The handy conclusion here would be that there’s nothing wrong with being happy to be Irish. That a man in a Celtic jersey might be proud of his ancestry without feeling the need to detest everyone else’s. That a taxi driver displaying a flag or a green light might just be happy to be Irish, or making sure that non-national visitors know he’s available for hire.
“Ireland is anecdotally racist”
Handy, but simplified. We shouldn’t feel we have to assume that there’s a dark underbelly to having pride in one’s nationality, but it is there, and it’s hijacking a noble quality.
Ireland is anecdotally racist. We hear racism, we see racism, but it’s usually something dreamed up and implemented under that same current of hyperbolic yarn-spinning that’s a national positive. We all know someone who tells racist jokes, or has a friend-of-a-friend story about some anonymous foreigner being unpleasantly foreign, or once heard an African being loud in a shop and is now intent on warning everyone about the possibility of perforated eardrums.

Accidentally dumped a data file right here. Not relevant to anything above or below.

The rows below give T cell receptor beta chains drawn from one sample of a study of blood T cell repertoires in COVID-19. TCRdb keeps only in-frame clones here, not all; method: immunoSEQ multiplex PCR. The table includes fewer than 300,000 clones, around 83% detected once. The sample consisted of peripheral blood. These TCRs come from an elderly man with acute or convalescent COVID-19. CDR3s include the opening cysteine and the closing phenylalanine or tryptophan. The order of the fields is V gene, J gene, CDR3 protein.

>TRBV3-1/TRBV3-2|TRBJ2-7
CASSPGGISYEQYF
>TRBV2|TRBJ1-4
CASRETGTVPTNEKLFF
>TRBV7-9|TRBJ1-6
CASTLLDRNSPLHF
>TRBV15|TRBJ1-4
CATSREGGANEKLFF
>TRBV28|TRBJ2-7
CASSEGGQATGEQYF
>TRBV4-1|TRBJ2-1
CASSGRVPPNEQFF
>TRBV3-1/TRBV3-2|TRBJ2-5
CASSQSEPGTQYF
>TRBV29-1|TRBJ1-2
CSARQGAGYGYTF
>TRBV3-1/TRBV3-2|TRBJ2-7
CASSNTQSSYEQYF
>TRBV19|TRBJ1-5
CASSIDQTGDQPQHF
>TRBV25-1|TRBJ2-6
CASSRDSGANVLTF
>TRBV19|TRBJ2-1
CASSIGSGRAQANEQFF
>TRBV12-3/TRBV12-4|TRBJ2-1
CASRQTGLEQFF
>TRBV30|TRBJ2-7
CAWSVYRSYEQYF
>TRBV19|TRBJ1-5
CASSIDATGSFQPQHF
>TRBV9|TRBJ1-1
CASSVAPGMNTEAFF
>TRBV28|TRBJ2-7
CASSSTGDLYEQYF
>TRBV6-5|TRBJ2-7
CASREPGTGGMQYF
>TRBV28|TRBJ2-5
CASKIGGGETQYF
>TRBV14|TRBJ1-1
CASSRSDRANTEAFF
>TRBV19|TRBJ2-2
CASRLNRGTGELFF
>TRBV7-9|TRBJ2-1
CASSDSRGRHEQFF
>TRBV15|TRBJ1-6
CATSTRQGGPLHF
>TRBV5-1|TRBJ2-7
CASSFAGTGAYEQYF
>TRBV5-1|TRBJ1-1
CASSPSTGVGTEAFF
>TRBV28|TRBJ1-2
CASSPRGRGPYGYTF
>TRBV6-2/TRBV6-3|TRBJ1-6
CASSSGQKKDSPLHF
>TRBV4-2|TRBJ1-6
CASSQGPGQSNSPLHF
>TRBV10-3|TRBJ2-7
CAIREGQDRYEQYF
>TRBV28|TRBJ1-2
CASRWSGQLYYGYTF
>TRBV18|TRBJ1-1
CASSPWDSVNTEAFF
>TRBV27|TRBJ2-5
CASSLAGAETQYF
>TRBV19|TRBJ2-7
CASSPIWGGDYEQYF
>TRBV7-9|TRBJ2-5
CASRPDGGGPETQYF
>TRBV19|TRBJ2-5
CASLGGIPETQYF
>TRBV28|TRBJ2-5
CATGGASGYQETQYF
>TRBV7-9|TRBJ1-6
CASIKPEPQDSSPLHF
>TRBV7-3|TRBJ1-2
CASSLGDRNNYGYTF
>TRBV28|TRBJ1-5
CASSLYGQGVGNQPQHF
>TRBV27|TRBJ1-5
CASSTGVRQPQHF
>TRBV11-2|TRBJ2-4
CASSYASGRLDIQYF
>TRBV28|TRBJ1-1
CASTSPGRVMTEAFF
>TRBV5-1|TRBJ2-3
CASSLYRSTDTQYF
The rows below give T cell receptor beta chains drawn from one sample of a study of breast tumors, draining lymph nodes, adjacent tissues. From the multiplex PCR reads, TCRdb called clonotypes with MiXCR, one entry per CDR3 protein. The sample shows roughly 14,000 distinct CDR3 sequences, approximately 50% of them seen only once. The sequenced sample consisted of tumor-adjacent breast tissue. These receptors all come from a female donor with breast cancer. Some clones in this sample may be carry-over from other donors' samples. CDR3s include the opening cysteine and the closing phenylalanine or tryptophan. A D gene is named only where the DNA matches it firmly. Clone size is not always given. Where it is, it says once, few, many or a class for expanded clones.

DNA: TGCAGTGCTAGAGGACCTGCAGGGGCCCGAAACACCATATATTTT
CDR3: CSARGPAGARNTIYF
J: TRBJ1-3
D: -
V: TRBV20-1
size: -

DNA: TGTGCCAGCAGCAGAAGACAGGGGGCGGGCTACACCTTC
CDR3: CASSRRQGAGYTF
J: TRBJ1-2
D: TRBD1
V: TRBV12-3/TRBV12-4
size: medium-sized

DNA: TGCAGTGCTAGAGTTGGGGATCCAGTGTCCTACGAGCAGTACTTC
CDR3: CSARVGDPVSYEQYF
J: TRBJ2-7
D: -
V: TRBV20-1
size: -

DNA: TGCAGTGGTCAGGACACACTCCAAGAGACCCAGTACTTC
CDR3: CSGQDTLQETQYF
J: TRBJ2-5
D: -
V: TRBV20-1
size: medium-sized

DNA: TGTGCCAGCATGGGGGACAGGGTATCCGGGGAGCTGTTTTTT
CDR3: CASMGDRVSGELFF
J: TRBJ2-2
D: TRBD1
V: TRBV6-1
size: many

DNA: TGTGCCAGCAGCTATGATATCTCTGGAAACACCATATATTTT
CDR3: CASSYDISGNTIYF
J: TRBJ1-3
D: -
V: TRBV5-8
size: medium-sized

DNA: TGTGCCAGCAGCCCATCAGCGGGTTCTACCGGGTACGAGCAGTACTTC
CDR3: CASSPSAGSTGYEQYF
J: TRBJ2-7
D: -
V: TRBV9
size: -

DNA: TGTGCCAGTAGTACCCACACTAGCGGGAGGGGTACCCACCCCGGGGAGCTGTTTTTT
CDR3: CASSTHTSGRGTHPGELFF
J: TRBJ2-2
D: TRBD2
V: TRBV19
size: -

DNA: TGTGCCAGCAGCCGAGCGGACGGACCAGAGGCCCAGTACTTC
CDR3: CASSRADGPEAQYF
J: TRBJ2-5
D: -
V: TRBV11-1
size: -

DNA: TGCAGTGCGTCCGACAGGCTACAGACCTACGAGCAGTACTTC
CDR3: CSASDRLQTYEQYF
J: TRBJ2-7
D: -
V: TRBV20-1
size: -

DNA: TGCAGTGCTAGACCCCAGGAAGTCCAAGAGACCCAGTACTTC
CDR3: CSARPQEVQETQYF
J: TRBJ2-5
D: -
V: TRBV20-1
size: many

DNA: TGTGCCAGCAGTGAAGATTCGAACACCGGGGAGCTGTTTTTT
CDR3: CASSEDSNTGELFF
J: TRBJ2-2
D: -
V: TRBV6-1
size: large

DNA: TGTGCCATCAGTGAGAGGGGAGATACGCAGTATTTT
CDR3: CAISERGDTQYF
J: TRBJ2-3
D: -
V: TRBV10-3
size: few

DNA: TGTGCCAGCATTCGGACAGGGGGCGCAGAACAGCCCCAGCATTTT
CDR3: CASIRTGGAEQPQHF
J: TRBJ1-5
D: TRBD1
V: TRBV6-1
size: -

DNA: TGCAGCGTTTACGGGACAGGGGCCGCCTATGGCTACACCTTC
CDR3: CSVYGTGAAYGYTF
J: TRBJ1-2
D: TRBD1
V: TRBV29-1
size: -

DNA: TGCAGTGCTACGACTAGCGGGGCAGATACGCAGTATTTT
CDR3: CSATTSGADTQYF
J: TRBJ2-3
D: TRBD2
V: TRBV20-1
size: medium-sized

Most of the time, this kind of racism is quietly shelved when the offender is actually faced with a non-national who turns out to be a pretty normal human being. We’re masters of cowardly racism, where truth is sacrificed for an exaggerated story, where prejudice is packaged in urban legend and hidden behind concern. The worst kind is where racism is spinelessly hidden behind pride in one’s heritage – where “proud to be Irish!” heavily implies “… because there’s something wrong with everyone else.”
That’s not to say that all of Ireland’s racists don’t really mean what they say, because every culture has damaged individuals convinced that The Other is out to get them. But the majority of Irish “racists” are as prone to sixpence turns as a floundering politician – to put it simply, they’re full of it. That desperation to be the centre of attention often means a misjudgement of one’s audience. Tell a racist joke in a bar full of strangers? You’re likely to get your ears boxed.